Two reports, a review and investigation, were drafted in order to understand what was occuring in the PDSB. The first review was submitted on February 28, 2020 by reviewers Ena Chadha, Suzanne Herbert, and Shawn Richard. This review was focused on the major themes of equity, human rights and anti-black racism, governance and leadership, and human resources and organizational alignment. The findings demonstrated that the PDSB was complicit in allowing discriminatory and racist behaviours to take place throughout the board and actively furthered anti-black practices. The reviewers interviewed numerous students, parents, and educators who shared stories showcasing the disproportionate disciplinary measures and academic streaming towards non-academic courses Black students faced.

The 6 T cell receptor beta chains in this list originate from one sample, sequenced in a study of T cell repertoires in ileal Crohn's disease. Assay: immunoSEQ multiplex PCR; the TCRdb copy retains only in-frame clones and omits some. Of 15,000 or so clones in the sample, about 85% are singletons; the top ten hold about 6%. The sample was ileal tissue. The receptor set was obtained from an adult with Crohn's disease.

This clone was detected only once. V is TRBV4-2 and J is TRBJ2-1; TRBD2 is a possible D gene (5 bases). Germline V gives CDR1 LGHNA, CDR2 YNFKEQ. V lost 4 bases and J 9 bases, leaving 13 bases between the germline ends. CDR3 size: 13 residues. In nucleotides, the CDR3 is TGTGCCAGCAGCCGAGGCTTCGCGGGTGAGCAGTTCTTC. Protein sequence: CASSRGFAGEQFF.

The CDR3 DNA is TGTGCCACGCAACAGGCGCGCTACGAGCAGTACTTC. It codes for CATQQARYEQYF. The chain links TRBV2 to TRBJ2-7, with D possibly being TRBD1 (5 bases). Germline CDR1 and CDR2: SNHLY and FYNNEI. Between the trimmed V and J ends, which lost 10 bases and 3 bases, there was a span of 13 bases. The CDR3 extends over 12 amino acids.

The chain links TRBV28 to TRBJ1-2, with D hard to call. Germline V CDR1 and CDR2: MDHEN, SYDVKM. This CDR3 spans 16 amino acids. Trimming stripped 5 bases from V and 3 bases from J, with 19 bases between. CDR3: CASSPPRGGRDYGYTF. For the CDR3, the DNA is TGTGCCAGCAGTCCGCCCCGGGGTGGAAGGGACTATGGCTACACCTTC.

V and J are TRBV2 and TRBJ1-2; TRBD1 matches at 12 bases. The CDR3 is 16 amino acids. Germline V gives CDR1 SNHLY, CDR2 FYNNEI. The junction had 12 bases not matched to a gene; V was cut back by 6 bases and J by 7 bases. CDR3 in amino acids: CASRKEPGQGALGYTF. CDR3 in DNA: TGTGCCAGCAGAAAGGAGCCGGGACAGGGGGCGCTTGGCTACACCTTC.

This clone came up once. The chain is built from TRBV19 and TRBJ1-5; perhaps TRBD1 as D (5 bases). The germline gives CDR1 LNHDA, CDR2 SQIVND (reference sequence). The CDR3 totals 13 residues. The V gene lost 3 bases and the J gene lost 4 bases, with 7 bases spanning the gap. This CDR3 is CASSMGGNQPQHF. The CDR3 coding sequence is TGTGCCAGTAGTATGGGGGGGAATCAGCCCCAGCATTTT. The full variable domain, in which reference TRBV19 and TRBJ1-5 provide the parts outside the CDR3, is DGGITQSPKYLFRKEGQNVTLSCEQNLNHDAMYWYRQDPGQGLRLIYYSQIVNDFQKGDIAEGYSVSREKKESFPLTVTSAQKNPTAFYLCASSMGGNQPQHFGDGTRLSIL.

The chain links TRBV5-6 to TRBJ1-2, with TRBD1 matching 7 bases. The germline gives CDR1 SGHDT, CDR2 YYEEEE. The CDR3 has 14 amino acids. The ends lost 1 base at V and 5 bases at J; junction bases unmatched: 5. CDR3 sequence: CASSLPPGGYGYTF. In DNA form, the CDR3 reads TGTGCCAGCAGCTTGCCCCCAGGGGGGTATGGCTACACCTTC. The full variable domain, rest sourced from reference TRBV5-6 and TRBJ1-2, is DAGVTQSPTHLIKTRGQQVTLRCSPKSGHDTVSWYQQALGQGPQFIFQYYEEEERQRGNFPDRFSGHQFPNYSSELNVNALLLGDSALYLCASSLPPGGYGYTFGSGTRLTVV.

The investigative report submitted on March 15, 2020 by Arleen Huggins followed the review report and was conducted to ensure the PDSB would comply with the binding directions set out. This investigative report found that the board is dysfunctional and would be incapable of providing good governance to successfully implement directions from the Ministry to address it’s shortcomings.
Both of these reports along with their findings are what resulted in some of the most important and unprecedented decisions to be made by both the Ministry and PDSB. As a result, the Ministry appointed a supervisor, Bruce Rodrigues, to oversee the activities of the PDSB who quickly removed the Director of Education, replaying him with Colleen Russell-Rawlins to be the PDSB’s permanent interim director. This was a landmark decision that made Russell-Rawlins the first Black woman to hold the position of Director within the Board. This appointment is pivotal in changing the racist and dysfunctional trajectory of the PDSB and putting it back on course with its core mission and values.